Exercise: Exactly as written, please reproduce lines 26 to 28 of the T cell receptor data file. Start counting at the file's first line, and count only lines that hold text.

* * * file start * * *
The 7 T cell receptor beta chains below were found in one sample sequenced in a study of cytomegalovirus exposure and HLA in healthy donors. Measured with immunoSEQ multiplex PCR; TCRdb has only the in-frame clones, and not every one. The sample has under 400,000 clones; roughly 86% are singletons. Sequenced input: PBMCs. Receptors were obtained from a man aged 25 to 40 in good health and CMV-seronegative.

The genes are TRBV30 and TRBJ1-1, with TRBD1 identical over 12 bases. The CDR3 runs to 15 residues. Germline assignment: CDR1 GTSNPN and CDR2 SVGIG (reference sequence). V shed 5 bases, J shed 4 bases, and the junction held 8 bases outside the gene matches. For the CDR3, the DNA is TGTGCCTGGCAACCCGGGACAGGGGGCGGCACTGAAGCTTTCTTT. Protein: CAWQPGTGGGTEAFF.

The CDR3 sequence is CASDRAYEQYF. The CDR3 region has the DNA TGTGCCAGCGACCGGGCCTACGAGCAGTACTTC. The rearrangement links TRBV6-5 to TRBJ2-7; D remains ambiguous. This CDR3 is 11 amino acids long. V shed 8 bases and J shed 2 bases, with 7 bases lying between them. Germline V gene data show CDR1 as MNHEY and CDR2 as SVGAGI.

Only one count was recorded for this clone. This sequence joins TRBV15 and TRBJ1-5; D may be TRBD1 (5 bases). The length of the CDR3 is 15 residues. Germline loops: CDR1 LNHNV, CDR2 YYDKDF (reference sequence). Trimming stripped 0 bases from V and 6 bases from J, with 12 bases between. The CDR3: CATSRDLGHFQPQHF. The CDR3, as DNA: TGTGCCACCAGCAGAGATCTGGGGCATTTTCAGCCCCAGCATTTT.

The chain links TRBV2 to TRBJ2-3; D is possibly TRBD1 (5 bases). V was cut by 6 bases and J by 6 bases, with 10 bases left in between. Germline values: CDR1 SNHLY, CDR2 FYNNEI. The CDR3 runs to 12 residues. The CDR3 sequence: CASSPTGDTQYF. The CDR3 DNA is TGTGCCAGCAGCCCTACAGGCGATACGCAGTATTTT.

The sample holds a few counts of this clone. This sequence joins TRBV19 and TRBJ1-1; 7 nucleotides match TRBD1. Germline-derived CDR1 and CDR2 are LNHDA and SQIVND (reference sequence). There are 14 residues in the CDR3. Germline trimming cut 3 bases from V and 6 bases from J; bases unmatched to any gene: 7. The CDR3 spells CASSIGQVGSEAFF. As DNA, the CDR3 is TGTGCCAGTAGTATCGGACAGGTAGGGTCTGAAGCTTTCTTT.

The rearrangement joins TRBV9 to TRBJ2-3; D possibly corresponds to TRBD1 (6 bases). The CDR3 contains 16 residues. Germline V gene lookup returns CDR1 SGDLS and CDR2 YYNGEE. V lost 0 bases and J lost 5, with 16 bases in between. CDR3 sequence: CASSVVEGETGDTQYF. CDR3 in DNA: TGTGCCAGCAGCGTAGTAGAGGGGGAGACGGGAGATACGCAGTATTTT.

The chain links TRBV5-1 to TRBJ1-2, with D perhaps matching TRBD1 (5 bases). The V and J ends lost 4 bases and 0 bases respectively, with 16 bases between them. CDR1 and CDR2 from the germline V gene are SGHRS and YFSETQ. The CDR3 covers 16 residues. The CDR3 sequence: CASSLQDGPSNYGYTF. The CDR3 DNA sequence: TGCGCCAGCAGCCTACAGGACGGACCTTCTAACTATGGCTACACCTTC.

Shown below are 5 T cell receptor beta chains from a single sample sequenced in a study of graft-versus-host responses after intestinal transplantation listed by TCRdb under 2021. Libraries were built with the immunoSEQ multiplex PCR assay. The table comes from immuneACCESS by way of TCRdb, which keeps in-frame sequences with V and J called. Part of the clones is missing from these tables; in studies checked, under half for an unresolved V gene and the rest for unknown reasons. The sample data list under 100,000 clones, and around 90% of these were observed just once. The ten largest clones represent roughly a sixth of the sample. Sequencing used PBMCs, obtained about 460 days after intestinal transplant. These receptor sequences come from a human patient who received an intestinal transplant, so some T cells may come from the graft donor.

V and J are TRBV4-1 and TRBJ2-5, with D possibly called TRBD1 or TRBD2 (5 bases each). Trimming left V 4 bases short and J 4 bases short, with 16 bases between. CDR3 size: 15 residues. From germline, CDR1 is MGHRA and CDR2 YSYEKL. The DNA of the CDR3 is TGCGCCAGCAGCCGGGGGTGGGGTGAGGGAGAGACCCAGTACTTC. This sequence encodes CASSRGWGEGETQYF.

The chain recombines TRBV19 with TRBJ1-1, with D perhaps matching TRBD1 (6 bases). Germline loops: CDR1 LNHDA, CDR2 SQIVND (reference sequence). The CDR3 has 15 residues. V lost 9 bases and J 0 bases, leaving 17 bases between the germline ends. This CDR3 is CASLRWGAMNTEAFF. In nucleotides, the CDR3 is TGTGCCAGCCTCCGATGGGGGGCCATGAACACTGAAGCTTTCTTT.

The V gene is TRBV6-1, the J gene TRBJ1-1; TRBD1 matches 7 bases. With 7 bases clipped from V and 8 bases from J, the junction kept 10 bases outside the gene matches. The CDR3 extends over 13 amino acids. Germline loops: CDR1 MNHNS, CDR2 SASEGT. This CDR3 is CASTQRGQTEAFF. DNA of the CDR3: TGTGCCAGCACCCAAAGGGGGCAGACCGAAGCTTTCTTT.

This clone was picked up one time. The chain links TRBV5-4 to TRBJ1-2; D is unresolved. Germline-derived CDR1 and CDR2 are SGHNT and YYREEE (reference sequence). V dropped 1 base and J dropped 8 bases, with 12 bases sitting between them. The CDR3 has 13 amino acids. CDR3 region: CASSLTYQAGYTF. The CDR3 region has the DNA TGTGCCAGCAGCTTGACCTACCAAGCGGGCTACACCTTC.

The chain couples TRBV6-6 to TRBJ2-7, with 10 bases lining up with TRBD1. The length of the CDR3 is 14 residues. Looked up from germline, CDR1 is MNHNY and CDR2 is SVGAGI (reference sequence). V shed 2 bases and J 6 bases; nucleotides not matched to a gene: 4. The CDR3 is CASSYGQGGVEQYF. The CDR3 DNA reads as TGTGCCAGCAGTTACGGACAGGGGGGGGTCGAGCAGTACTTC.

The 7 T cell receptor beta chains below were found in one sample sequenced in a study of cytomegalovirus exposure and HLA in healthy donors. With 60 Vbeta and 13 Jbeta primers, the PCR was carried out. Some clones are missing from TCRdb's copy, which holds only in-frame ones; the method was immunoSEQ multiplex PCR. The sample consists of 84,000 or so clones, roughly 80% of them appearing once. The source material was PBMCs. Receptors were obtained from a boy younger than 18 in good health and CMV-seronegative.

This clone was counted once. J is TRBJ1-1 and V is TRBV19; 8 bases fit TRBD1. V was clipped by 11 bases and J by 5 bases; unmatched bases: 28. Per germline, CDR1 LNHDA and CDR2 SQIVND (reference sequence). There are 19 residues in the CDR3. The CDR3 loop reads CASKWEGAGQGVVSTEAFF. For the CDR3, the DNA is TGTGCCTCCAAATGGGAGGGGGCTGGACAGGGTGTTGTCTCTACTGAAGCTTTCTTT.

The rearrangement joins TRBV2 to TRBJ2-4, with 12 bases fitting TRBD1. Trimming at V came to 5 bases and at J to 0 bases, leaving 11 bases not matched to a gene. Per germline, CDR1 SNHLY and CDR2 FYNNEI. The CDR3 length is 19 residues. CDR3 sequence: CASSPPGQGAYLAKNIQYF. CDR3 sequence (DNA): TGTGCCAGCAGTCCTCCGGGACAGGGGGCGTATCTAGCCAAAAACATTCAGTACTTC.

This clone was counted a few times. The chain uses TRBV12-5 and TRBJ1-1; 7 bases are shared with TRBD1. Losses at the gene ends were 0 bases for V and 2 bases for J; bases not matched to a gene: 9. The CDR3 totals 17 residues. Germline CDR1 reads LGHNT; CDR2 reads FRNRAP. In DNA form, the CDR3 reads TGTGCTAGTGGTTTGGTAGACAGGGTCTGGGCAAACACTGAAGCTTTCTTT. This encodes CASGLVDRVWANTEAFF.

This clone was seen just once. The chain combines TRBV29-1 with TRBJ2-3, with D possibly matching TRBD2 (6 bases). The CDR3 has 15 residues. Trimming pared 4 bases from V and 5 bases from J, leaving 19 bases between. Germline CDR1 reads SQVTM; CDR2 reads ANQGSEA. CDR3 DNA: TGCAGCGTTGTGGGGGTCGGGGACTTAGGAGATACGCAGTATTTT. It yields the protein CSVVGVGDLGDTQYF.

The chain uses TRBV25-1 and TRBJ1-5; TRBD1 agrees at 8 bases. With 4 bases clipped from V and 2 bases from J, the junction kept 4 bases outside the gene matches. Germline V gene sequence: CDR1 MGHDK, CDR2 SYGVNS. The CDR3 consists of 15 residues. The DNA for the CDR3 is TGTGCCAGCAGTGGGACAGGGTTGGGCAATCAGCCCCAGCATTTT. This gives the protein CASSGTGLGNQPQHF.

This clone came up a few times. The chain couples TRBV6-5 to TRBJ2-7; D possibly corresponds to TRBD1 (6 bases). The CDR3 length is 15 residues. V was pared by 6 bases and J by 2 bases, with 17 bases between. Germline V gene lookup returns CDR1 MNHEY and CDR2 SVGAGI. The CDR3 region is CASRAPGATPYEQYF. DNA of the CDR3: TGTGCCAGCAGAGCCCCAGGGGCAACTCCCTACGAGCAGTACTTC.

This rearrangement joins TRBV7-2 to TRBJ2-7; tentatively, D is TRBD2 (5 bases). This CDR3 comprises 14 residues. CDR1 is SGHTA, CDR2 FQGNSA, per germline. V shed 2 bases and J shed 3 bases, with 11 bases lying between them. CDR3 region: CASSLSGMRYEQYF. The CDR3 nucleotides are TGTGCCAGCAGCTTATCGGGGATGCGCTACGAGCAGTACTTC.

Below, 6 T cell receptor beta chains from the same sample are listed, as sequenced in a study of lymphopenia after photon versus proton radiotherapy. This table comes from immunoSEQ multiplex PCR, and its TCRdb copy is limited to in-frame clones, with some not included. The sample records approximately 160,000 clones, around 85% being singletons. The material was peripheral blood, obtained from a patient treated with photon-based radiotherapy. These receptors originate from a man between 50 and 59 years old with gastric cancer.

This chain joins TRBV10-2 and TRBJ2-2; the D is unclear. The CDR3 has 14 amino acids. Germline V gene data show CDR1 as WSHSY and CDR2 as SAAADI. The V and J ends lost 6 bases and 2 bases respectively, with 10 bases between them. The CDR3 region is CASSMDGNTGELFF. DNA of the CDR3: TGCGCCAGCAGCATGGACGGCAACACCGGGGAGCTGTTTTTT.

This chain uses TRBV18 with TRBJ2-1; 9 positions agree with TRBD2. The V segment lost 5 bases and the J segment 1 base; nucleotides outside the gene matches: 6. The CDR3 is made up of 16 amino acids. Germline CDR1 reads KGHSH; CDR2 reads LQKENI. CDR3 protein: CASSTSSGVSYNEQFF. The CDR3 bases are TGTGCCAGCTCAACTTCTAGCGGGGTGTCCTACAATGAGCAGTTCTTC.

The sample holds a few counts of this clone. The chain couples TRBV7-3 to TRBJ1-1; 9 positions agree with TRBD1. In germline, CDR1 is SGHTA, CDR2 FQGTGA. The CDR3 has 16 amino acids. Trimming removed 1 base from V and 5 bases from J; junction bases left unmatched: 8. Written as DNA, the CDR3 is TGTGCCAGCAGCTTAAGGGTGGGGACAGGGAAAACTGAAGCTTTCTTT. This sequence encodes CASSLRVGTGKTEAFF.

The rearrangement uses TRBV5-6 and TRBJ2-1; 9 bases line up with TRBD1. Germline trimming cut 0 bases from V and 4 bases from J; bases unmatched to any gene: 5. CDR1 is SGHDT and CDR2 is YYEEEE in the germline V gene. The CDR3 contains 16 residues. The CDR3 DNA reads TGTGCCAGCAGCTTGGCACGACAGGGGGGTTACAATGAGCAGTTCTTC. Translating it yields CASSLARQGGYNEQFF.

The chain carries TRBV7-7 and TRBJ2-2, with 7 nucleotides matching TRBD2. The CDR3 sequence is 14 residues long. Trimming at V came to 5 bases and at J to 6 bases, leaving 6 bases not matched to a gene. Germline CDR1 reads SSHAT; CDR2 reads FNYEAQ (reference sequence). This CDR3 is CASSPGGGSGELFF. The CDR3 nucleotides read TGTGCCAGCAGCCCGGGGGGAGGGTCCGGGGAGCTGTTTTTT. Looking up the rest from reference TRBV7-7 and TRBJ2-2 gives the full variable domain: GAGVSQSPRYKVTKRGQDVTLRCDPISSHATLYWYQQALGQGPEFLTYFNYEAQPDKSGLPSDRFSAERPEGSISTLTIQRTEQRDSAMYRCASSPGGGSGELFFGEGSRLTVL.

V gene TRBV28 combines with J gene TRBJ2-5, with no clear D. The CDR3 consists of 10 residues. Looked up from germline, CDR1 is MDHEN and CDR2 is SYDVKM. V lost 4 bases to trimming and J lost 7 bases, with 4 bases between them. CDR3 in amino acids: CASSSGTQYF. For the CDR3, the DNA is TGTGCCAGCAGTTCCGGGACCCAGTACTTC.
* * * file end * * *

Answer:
The sample holds a few counts of this clone. The chain couples TRBV7-3 to TRBJ1-1; 9 positions agree with TRBD1. In germline, CDR1 is SGHTA, CDR2 FQGTGA. The CDR3 has 16 amino acids. Trimming removed 1 base from V and 5 bases from J; junction bases left unmatched: 8. Written as DNA, the CDR3 is TGTGCCAGCAGCTTAAGGGTGGGGACAGGGAAAACTGAAGCTTTCTTT. This sequence encodes CASSLRVGTGKTEAFF.

The rearrangement uses TRBV5-6 and TRBJ2-1; 9 bases line up with TRBD1. Germline trimming cut 0 bases from V and 4 bases from J; bases unmatched to any gene: 5. CDR1 is SGHDT and CDR2 is YYEEEE in the germline V gene. The CDR3 contains 16 residues. The CDR3 DNA reads TGTGCCAGCAGCTTGGCACGACAGGGGGGTTACAATGAGCAGTTCTTC. Translating it yields CASSLARQGGYNEQFF.

The chain carries TRBV7-7 and TRBJ2-2, with 7 nucleotides matching TRBD2. The CDR3 sequence is 14 residues long. Trimming at V came to 5 bases and at J to 6 bases, leaving 6 bases not matched to a gene. Germline CDR1 reads SSHAT; CDR2 reads FNYEAQ (reference sequence). This CDR3 is CASSPGGGSGELFF. The CDR3 nucleotides read TGTGCCAGCAGCCCGGGGGGAGGGTCCGGGGAGCTGTTTTTT. Looking up the rest from reference TRBV7-7 and TRBJ2-2 gives the full variable domain: GAGVSQSPRYKVTKRGQDVTLRCDPISSHATLYWYQQALGQGPEFLTYFNYEAQPDKSGLPSDRFSAERPEGSISTLTIQRTEQRDSAMYRCASSPGGGSGELFFGEGSRLTVL.